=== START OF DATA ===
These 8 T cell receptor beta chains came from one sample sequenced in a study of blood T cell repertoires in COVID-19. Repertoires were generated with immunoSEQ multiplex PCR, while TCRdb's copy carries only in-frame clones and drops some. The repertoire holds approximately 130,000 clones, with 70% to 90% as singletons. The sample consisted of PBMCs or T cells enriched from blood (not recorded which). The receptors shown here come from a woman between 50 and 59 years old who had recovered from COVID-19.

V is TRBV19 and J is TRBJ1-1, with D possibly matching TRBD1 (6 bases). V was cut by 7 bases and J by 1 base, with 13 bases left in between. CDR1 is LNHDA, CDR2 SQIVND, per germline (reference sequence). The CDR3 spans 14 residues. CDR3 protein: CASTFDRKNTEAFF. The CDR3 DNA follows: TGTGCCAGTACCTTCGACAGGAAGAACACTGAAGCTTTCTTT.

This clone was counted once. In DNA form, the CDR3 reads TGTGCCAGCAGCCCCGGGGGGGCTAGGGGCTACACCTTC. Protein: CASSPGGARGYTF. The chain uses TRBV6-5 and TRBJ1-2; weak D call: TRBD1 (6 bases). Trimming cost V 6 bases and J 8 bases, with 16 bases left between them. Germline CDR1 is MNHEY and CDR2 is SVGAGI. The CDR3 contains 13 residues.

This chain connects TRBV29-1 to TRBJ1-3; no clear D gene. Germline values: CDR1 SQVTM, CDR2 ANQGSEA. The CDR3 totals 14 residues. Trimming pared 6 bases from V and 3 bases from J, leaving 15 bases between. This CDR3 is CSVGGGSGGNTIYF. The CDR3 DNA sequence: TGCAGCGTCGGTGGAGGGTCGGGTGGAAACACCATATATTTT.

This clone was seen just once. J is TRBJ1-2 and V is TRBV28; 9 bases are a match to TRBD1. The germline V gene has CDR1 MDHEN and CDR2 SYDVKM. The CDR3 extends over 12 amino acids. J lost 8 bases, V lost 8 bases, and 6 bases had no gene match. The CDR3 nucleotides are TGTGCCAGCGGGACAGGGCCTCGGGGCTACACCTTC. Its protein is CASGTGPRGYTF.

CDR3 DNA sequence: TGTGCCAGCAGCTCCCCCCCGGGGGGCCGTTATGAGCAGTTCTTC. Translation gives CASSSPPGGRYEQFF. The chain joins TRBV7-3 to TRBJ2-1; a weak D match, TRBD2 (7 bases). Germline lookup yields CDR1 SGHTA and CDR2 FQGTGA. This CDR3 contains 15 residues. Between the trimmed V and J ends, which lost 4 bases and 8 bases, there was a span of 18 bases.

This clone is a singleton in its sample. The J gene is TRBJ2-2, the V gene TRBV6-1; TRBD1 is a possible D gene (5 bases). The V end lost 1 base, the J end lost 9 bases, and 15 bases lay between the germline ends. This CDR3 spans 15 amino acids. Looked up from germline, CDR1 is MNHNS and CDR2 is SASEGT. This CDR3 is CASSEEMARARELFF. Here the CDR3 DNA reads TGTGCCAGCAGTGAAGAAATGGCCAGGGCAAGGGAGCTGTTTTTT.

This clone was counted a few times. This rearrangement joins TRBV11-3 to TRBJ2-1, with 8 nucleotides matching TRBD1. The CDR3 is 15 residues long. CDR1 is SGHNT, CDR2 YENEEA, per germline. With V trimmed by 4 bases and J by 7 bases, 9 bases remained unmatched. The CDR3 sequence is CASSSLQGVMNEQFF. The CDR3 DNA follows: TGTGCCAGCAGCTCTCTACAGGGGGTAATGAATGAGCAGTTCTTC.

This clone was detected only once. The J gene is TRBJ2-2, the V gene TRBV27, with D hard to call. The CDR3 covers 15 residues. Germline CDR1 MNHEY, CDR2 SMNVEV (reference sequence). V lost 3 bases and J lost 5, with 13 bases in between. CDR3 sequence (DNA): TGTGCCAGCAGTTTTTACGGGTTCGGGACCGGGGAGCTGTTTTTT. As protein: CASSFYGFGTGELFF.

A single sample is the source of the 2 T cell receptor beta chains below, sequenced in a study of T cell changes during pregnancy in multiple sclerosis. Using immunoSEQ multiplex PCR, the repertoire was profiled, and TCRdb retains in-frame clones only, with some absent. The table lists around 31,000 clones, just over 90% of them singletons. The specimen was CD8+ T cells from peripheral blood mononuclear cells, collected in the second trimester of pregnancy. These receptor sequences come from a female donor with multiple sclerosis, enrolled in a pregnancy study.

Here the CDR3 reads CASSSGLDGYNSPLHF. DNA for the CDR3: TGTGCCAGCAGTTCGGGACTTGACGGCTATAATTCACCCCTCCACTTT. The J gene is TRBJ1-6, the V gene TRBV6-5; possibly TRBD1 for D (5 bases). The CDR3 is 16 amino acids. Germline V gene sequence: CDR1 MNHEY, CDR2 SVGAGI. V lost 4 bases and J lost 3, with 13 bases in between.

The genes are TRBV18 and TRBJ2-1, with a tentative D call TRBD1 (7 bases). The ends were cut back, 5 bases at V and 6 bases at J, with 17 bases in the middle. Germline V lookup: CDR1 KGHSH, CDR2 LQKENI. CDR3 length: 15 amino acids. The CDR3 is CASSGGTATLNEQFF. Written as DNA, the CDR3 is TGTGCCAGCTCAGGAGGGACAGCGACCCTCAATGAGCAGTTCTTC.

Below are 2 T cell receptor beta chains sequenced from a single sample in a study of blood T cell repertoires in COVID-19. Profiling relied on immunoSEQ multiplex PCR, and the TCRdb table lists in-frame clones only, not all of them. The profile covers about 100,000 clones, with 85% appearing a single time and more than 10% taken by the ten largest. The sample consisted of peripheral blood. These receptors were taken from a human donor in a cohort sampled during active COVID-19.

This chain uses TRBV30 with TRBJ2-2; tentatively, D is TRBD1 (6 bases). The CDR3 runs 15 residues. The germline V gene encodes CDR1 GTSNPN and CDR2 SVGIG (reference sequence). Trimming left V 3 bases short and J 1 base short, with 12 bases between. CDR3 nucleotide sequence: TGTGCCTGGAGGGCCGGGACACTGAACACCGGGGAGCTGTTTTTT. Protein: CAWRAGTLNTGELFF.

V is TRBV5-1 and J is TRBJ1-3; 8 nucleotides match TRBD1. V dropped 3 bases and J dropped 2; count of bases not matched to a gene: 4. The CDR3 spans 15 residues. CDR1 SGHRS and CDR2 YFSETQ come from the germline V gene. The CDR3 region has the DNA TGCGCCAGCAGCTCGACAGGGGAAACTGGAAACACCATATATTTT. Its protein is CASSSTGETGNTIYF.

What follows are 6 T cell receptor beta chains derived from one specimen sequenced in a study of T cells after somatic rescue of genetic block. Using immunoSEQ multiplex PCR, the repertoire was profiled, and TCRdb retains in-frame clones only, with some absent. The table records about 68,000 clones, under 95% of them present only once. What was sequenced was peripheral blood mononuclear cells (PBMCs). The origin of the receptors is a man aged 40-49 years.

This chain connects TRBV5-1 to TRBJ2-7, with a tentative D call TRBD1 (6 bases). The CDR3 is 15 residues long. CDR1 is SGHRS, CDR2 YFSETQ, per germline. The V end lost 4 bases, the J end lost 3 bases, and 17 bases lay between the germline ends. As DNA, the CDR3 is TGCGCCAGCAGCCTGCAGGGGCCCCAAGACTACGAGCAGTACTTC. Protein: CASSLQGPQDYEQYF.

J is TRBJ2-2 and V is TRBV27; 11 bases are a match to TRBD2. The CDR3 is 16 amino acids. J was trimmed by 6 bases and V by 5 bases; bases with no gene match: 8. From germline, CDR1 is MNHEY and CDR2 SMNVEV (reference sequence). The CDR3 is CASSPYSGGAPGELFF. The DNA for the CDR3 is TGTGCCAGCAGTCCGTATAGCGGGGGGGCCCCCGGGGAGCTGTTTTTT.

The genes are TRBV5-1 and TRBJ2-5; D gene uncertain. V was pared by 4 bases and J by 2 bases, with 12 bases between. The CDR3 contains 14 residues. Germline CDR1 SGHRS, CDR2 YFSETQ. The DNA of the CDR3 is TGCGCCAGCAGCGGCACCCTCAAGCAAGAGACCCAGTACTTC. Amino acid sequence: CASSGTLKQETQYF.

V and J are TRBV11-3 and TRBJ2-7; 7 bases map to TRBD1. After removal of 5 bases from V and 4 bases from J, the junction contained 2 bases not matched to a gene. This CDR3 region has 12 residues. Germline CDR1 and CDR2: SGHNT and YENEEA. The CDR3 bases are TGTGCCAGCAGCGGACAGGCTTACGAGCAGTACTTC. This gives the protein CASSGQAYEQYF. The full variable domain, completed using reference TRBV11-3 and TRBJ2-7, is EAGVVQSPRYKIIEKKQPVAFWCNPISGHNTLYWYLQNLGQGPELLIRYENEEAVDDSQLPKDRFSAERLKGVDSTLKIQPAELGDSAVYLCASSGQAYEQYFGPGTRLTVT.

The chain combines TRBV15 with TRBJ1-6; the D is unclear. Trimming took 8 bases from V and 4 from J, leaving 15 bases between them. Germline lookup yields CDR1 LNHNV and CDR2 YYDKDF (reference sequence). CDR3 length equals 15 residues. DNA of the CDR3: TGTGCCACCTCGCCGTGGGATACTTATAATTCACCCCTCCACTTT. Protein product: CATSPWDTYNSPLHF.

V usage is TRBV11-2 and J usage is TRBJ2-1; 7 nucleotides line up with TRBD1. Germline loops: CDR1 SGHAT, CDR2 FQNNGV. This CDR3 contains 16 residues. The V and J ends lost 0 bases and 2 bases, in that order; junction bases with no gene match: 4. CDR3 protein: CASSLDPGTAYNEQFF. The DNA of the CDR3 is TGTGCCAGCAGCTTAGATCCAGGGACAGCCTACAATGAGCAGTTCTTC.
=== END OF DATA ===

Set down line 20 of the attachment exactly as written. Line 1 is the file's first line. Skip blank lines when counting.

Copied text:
V and J are TRBV11-3 and TRBJ2-7; 7 bases map to TRBD1. After removal of 5 bases from V and 4 bases from J, the junction contained 2 bases not matched to a gene. This CDR3 region has 12 residues. Germline CDR1 and CDR2: SGHNT and YENEEA. The CDR3 bases are TGTGCCAGCAGCGGACAGGCTTACGAGCAGTACTTC. This gives the protein CASSGQAYEQYF. The full variable domain, completed using reference TRBV11-3 and TRBJ2-7, is EAGVVQSPRYKIIEKKQPVAFWCNPISGHNTLYWYLQNLGQGPELLIRYENEEAVDDSQLPKDRFSAERLKGVDSTLKIQPAELGDSAVYLCASSGQAYEQYFGPGTRLTVT.